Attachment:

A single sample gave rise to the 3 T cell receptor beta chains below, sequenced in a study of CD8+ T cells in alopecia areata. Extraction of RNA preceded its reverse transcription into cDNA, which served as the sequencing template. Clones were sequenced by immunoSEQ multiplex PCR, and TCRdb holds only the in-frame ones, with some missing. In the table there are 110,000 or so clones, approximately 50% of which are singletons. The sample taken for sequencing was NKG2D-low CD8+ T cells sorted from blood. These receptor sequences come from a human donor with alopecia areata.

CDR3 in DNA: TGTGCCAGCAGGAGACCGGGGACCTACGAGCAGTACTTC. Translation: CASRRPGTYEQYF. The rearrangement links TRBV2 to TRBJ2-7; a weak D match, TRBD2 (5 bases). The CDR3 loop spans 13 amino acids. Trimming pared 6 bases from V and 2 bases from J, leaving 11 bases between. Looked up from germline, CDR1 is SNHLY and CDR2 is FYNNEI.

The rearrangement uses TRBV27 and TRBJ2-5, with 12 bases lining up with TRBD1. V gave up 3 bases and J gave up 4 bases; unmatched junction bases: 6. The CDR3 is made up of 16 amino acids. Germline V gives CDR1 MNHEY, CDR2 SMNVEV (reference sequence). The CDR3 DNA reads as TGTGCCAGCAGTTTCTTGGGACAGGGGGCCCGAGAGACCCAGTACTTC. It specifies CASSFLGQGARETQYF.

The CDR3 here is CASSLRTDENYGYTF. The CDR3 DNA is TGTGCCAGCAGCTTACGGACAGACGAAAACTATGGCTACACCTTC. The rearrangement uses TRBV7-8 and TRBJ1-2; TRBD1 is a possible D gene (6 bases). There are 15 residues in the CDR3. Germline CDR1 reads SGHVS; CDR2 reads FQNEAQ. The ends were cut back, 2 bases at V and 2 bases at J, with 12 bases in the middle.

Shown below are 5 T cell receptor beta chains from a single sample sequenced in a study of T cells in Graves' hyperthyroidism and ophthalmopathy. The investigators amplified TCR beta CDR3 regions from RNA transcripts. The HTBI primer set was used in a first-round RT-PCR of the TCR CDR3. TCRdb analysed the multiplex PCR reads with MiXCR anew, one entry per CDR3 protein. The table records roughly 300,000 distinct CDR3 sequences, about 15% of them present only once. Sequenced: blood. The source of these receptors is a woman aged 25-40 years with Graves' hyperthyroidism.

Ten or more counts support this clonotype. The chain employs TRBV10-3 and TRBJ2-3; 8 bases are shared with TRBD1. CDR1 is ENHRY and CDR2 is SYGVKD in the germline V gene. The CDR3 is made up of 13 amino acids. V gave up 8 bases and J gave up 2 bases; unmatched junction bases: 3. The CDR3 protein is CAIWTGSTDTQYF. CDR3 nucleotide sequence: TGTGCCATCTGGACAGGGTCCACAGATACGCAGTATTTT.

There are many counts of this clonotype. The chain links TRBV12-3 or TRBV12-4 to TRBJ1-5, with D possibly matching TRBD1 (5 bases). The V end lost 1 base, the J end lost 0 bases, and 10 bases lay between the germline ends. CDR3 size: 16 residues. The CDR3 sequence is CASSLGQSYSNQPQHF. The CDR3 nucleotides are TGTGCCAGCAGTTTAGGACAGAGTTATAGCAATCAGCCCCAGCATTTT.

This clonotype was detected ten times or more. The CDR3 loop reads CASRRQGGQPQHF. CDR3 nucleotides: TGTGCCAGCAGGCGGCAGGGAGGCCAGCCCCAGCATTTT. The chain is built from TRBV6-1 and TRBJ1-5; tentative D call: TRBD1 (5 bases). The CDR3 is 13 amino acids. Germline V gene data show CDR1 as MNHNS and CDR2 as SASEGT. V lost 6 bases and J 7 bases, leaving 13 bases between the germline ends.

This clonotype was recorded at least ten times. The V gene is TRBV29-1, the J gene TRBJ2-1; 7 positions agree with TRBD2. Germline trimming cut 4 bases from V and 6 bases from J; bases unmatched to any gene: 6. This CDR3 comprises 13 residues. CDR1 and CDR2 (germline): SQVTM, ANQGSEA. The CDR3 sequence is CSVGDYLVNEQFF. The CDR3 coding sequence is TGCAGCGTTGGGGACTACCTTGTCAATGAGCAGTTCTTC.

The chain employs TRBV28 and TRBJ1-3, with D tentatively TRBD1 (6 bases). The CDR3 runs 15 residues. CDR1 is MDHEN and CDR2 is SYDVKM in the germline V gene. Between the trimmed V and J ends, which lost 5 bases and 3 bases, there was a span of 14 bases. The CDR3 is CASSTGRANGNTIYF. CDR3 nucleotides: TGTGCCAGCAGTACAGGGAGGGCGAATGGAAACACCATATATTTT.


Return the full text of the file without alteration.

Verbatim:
A single sample gave rise to the 3 T cell receptor beta chains below, sequenced in a study of CD8+ T cells in alopecia areata. Extraction of RNA preceded its reverse transcription into cDNA, which served as the sequencing template. Clones were sequenced by immunoSEQ multiplex PCR, and TCRdb holds only the in-frame ones, with some missing. In the table there are 110,000 or so clones, approximately 50% of which are singletons. The sample taken for sequencing was NKG2D-low CD8+ T cells sorted from blood. These receptor sequences come from a human donor with alopecia areata.

CDR3 in DNA: TGTGCCAGCAGGAGACCGGGGACCTACGAGCAGTACTTC. Translation: CASRRPGTYEQYF. The rearrangement links TRBV2 to TRBJ2-7; a weak D match, TRBD2 (5 bases). The CDR3 loop spans 13 amino acids. Trimming pared 6 bases from V and 2 bases from J, leaving 11 bases between. Looked up from germline, CDR1 is SNHLY and CDR2 is FYNNEI.

The rearrangement uses TRBV27 and TRBJ2-5, with 12 bases lining up with TRBD1. V gave up 3 bases and J gave up 4 bases; unmatched junction bases: 6. The CDR3 is made up of 16 amino acids. Germline V gives CDR1 MNHEY, CDR2 SMNVEV (reference sequence). The CDR3 DNA reads as TGTGCCAGCAGTTTCTTGGGACAGGGGGCCCGAGAGACCCAGTACTTC. It specifies CASSFLGQGARETQYF.

The CDR3 here is CASSLRTDENYGYTF. The CDR3 DNA is TGTGCCAGCAGCTTACGGACAGACGAAAACTATGGCTACACCTTC. The rearrangement uses TRBV7-8 and TRBJ1-2; TRBD1 is a possible D gene (6 bases). There are 15 residues in the CDR3. Germline CDR1 reads SGHVS; CDR2 reads FQNEAQ. The ends were cut back, 2 bases at V and 2 bases at J, with 12 bases in the middle.

Shown below are 5 T cell receptor beta chains from a single sample sequenced in a study of T cells in Graves' hyperthyroidism and ophthalmopathy. The investigators amplified TCR beta CDR3 regions from RNA transcripts. The HTBI primer set was used in a first-round RT-PCR of the TCR CDR3. TCRdb analysed the multiplex PCR reads with MiXCR anew, one entry per CDR3 protein. The table records roughly 300,000 distinct CDR3 sequences, about 15% of them present only once. Sequenced: blood. The source of these receptors is a woman aged 25-40 years with Graves' hyperthyroidism.

Ten or more counts support this clonotype. The chain employs TRBV10-3 and TRBJ2-3; 8 bases are shared with TRBD1. CDR1 is ENHRY and CDR2 is SYGVKD in the germline V gene. The CDR3 is made up of 13 amino acids. V gave up 8 bases and J gave up 2 bases; unmatched junction bases: 3. The CDR3 protein is CAIWTGSTDTQYF. CDR3 nucleotide sequence: TGTGCCATCTGGACAGGGTCCACAGATACGCAGTATTTT.

There are many counts of this clonotype. The chain links TRBV12-3 or TRBV12-4 to TRBJ1-5, with D possibly matching TRBD1 (5 bases). The V end lost 1 base, the J end lost 0 bases, and 10 bases lay between the germline ends. CDR3 size: 16 residues. The CDR3 sequence is CASSLGQSYSNQPQHF. The CDR3 nucleotides are TGTGCCAGCAGTTTAGGACAGAGTTATAGCAATCAGCCCCAGCATTTT.

This clonotype was detected ten times or more. The CDR3 loop reads CASRRQGGQPQHF. CDR3 nucleotides: TGTGCCAGCAGGCGGCAGGGAGGCCAGCCCCAGCATTTT. The chain is built from TRBV6-1 and TRBJ1-5; tentative D call: TRBD1 (5 bases). The CDR3 is 13 amino acids. Germline V gene data show CDR1 as MNHNS and CDR2 as SASEGT. V lost 6 bases and J 7 bases, leaving 13 bases between the germline ends.

This clonotype was recorded at least ten times. The V gene is TRBV29-1, the J gene TRBJ2-1; 7 positions agree with TRBD2. Germline trimming cut 4 bases from V and 6 bases from J; bases unmatched to any gene: 6. This CDR3 comprises 13 residues. CDR1 and CDR2 (germline): SQVTM, ANQGSEA. The CDR3 sequence is CSVGDYLVNEQFF. The CDR3 coding sequence is TGCAGCGTTGGGGACTACCTTGTCAATGAGCAGTTCTTC.

The chain employs TRBV28 and TRBJ1-3, with D tentatively TRBD1 (6 bases). The CDR3 runs 15 residues. CDR1 is MDHEN and CDR2 is SYDVKM in the germline V gene. Between the trimmed V and J ends, which lost 5 bases and 3 bases, there was a span of 14 bases. The CDR3 is CASSTGRANGNTIYF. CDR3 nucleotides: TGTGCCAGCAGTACAGGGAGGGCGAATGGAAACACCATATATTTT.